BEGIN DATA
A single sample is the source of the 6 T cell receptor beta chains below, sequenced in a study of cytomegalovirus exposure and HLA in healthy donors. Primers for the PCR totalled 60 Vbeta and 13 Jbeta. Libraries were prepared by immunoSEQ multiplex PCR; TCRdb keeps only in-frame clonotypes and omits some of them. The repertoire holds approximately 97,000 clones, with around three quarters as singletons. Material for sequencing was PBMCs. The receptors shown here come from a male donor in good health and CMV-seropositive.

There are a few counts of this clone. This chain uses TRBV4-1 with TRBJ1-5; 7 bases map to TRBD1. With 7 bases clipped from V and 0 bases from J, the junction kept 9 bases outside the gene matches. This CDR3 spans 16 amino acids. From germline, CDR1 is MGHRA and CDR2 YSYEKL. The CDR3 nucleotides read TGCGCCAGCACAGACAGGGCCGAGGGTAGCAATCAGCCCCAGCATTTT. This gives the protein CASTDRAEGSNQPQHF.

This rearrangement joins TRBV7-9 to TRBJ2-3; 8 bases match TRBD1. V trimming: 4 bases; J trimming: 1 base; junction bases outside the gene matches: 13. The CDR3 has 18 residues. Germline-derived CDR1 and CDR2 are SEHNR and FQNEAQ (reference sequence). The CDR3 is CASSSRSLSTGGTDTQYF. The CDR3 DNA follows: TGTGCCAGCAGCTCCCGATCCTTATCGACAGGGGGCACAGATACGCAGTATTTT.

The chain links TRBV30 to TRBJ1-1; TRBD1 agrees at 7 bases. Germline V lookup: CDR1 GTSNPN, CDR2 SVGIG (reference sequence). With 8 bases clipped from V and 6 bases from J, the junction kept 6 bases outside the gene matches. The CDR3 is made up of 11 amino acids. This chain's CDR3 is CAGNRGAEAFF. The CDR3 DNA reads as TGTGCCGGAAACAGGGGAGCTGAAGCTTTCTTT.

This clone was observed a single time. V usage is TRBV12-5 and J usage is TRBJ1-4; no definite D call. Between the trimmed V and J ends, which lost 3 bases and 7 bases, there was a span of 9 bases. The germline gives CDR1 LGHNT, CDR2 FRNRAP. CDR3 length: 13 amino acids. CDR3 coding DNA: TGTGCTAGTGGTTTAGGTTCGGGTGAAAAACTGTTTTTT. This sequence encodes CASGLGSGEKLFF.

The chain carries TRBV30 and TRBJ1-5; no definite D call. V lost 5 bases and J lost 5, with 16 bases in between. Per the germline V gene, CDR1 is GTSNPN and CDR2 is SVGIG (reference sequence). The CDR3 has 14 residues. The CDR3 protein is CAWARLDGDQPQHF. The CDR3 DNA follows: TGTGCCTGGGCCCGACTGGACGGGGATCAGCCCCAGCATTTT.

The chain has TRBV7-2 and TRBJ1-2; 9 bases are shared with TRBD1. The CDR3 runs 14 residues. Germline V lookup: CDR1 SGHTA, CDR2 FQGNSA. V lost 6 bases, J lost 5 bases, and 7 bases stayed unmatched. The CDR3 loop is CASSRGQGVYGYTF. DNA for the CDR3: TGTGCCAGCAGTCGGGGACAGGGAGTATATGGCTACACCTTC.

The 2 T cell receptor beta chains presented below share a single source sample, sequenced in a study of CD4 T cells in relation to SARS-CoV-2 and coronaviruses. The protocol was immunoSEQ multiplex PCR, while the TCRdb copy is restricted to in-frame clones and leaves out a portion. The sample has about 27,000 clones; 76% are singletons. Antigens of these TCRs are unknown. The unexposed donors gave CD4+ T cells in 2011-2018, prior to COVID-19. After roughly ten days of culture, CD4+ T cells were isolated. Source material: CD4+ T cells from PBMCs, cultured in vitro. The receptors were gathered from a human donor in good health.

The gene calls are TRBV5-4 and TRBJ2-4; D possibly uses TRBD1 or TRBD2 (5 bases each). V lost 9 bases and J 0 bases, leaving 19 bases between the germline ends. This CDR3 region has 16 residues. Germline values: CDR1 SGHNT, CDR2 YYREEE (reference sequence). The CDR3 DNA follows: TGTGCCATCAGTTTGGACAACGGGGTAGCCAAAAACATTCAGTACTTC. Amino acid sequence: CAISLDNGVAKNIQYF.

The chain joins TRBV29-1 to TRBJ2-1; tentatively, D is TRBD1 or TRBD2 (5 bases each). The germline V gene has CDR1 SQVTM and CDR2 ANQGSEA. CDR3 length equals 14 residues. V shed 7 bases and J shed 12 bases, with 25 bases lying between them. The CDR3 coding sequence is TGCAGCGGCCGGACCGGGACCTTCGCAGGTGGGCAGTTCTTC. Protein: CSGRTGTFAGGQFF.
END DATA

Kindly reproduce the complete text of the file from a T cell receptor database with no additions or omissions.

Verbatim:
A single sample is the source of the 6 T cell receptor beta chains below, sequenced in a study of cytomegalovirus exposure and HLA in healthy donors. Primers for the PCR totalled 60 Vbeta and 13 Jbeta. Libraries were prepared by immunoSEQ multiplex PCR; TCRdb keeps only in-frame clonotypes and omits some of them. The repertoire holds approximately 97,000 clones, with around three quarters as singletons. Material for sequencing was PBMCs. The receptors shown here come from a male donor in good health and CMV-seropositive.

There are a few counts of this clone. This chain uses TRBV4-1 with TRBJ1-5; 7 bases map to TRBD1. With 7 bases clipped from V and 0 bases from J, the junction kept 9 bases outside the gene matches. This CDR3 spans 16 amino acids. From germline, CDR1 is MGHRA and CDR2 YSYEKL. The CDR3 nucleotides read TGCGCCAGCACAGACAGGGCCGAGGGTAGCAATCAGCCCCAGCATTTT. This gives the protein CASTDRAEGSNQPQHF.

This rearrangement joins TRBV7-9 to TRBJ2-3; 8 bases match TRBD1. V trimming: 4 bases; J trimming: 1 base; junction bases outside the gene matches: 13. The CDR3 has 18 residues. Germline-derived CDR1 and CDR2 are SEHNR and FQNEAQ (reference sequence). The CDR3 is CASSSRSLSTGGTDTQYF. The CDR3 DNA follows: TGTGCCAGCAGCTCCCGATCCTTATCGACAGGGGGCACAGATACGCAGTATTTT.

The chain links TRBV30 to TRBJ1-1; TRBD1 agrees at 7 bases. Germline V lookup: CDR1 GTSNPN, CDR2 SVGIG (reference sequence). With 8 bases clipped from V and 6 bases from J, the junction kept 6 bases outside the gene matches. The CDR3 is made up of 11 amino acids. This chain's CDR3 is CAGNRGAEAFF. The CDR3 DNA reads as TGTGCCGGAAACAGGGGAGCTGAAGCTTTCTTT.

This clone was observed a single time. V usage is TRBV12-5 and J usage is TRBJ1-4; no definite D call. Between the trimmed V and J ends, which lost 3 bases and 7 bases, there was a span of 9 bases. The germline gives CDR1 LGHNT, CDR2 FRNRAP. CDR3 length: 13 amino acids. CDR3 coding DNA: TGTGCTAGTGGTTTAGGTTCGGGTGAAAAACTGTTTTTT. This sequence encodes CASGLGSGEKLFF.

The chain carries TRBV30 and TRBJ1-5; no definite D call. V lost 5 bases and J lost 5, with 16 bases in between. Per the germline V gene, CDR1 is GTSNPN and CDR2 is SVGIG (reference sequence). The CDR3 has 14 residues. The CDR3 protein is CAWARLDGDQPQHF. The CDR3 DNA follows: TGTGCCTGGGCCCGACTGGACGGGGATCAGCCCCAGCATTTT.

The chain has TRBV7-2 and TRBJ1-2; 9 bases are shared with TRBD1. The CDR3 runs 14 residues. Germline V lookup: CDR1 SGHTA, CDR2 FQGNSA. V lost 6 bases, J lost 5 bases, and 7 bases stayed unmatched. The CDR3 loop is CASSRGQGVYGYTF. DNA for the CDR3: TGTGCCAGCAGTCGGGGACAGGGAGTATATGGCTACACCTTC.

The 2 T cell receptor beta chains presented below share a single source sample, sequenced in a study of CD4 T cells in relation to SARS-CoV-2 and coronaviruses. The protocol was immunoSEQ multiplex PCR, while the TCRdb copy is restricted to in-frame clones and leaves out a portion. The sample has about 27,000 clones; 76% are singletons. Antigens of these TCRs are unknown. The unexposed donors gave CD4+ T cells in 2011-2018, prior to COVID-19. After roughly ten days of culture, CD4+ T cells were isolated. Source material: CD4+ T cells from PBMCs, cultured in vitro. The receptors were gathered from a human donor in good health.

The gene calls are TRBV5-4 and TRBJ2-4; D possibly uses TRBD1 or TRBD2 (5 bases each). V lost 9 bases and J 0 bases, leaving 19 bases between the germline ends. This CDR3 region has 16 residues. Germline values: CDR1 SGHNT, CDR2 YYREEE (reference sequence). The CDR3 DNA follows: TGTGCCATCAGTTTGGACAACGGGGTAGCCAAAAACATTCAGTACTTC. Amino acid sequence: CAISLDNGVAKNIQYF.

The chain joins TRBV29-1 to TRBJ2-1; tentatively, D is TRBD1 or TRBD2 (5 bases each). The germline V gene has CDR1 SQVTM and CDR2 ANQGSEA. CDR3 length equals 14 residues. V shed 7 bases and J shed 12 bases, with 25 bases lying between them. The CDR3 coding sequence is TGCAGCGGCCGGACCGGGACCTTCGCAGGTGGGCAGTTCTTC. Protein: CSGRTGTFAGGQFF.